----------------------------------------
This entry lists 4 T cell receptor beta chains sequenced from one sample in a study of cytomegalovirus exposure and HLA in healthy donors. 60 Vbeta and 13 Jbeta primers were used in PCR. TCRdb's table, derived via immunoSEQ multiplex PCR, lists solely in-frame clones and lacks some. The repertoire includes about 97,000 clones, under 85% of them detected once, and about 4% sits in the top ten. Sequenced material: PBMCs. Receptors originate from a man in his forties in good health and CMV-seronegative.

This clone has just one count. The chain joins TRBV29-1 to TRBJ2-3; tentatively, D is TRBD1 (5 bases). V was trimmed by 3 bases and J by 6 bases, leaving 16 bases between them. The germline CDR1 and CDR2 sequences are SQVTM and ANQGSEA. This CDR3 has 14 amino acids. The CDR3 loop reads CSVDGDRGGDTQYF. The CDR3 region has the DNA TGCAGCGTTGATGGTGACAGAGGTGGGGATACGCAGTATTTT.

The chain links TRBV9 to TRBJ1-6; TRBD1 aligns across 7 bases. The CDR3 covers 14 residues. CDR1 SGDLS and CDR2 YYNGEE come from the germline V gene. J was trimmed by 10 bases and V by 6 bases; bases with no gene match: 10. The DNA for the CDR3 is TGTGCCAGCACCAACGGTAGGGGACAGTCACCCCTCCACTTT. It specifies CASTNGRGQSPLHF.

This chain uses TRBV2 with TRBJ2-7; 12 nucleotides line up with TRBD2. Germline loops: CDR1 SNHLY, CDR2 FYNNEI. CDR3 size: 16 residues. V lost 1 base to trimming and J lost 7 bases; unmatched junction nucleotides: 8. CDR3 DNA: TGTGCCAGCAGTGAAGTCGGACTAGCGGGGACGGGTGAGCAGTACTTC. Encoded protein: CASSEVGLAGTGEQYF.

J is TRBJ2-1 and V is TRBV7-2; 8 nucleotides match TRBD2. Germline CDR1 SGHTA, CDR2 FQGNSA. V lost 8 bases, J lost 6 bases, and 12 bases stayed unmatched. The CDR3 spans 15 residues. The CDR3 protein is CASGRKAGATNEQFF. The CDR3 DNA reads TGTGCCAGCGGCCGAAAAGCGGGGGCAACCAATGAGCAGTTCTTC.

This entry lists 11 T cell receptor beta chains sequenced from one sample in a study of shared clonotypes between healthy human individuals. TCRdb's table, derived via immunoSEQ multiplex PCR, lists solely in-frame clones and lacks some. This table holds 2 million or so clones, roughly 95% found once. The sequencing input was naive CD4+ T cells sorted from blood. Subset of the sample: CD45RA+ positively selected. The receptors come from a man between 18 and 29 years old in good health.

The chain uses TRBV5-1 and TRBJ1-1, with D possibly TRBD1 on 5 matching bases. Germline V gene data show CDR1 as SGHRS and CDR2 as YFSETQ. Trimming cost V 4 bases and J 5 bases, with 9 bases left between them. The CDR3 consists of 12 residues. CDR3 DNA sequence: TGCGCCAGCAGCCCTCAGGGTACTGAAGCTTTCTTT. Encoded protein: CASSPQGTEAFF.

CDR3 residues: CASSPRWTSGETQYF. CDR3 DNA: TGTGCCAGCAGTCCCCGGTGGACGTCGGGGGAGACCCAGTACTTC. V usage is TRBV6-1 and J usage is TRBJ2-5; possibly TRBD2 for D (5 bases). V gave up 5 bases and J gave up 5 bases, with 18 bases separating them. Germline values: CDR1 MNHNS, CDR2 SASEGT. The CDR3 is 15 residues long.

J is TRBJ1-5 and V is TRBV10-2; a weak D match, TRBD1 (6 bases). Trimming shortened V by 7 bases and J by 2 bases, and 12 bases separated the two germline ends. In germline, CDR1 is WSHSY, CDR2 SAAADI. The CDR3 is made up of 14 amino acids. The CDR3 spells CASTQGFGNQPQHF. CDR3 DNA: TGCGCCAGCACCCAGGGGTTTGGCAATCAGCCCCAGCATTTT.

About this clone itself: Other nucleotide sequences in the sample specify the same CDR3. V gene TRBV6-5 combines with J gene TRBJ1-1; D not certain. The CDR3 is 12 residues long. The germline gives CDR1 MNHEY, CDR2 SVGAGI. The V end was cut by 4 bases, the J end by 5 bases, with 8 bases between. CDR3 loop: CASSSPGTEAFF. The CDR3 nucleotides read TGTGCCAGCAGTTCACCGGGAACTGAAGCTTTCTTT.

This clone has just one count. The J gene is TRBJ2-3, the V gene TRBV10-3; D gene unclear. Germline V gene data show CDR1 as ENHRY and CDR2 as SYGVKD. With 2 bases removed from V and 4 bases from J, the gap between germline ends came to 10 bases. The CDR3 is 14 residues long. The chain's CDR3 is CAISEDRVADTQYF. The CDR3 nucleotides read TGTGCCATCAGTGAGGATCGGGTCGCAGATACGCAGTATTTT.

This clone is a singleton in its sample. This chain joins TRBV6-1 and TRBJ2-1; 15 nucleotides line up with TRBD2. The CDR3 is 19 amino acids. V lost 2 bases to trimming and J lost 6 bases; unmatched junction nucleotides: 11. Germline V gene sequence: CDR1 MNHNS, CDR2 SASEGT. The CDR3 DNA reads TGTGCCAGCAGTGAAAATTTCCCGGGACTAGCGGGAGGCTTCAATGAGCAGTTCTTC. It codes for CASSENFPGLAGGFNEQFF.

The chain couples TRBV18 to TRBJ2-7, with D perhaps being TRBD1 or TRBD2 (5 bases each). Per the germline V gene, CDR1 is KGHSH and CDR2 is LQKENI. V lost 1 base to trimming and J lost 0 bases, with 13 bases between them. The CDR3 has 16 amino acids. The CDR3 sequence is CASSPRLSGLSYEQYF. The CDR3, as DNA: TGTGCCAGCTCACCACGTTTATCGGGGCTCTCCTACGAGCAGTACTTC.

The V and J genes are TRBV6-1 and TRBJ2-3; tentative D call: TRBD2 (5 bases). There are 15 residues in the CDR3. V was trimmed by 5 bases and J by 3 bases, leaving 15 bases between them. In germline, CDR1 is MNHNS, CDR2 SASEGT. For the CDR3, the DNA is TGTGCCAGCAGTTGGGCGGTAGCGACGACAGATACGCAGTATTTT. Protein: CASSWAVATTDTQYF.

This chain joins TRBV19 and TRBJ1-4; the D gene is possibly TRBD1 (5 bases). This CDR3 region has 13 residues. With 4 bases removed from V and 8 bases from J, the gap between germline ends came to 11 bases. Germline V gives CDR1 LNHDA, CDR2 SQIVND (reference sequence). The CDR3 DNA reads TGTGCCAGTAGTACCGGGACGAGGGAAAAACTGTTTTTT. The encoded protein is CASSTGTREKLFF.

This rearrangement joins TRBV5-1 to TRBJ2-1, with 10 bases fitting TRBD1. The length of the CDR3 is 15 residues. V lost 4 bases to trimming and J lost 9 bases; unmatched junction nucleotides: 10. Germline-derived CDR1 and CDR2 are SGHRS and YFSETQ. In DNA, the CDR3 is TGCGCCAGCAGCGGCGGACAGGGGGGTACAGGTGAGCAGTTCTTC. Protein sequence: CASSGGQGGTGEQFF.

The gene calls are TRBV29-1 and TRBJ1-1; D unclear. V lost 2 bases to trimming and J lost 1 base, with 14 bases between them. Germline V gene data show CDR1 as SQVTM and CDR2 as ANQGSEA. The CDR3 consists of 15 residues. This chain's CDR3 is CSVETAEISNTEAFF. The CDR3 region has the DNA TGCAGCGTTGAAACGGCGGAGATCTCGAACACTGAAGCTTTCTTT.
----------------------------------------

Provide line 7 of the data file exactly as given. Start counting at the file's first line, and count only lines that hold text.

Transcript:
The chain uses TRBV5-1 and TRBJ1-1, with D possibly TRBD1 on 5 matching bases. Germline V gene data show CDR1 as SGHRS and CDR2 as YFSETQ. Trimming cost V 4 bases and J 5 bases, with 9 bases left between them. The CDR3 consists of 12 residues. CDR3 DNA sequence: TGCGCCAGCAGCCCTCAGGGTACTGAAGCTTTCTTT. Encoded protein: CASSPQGTEAFF.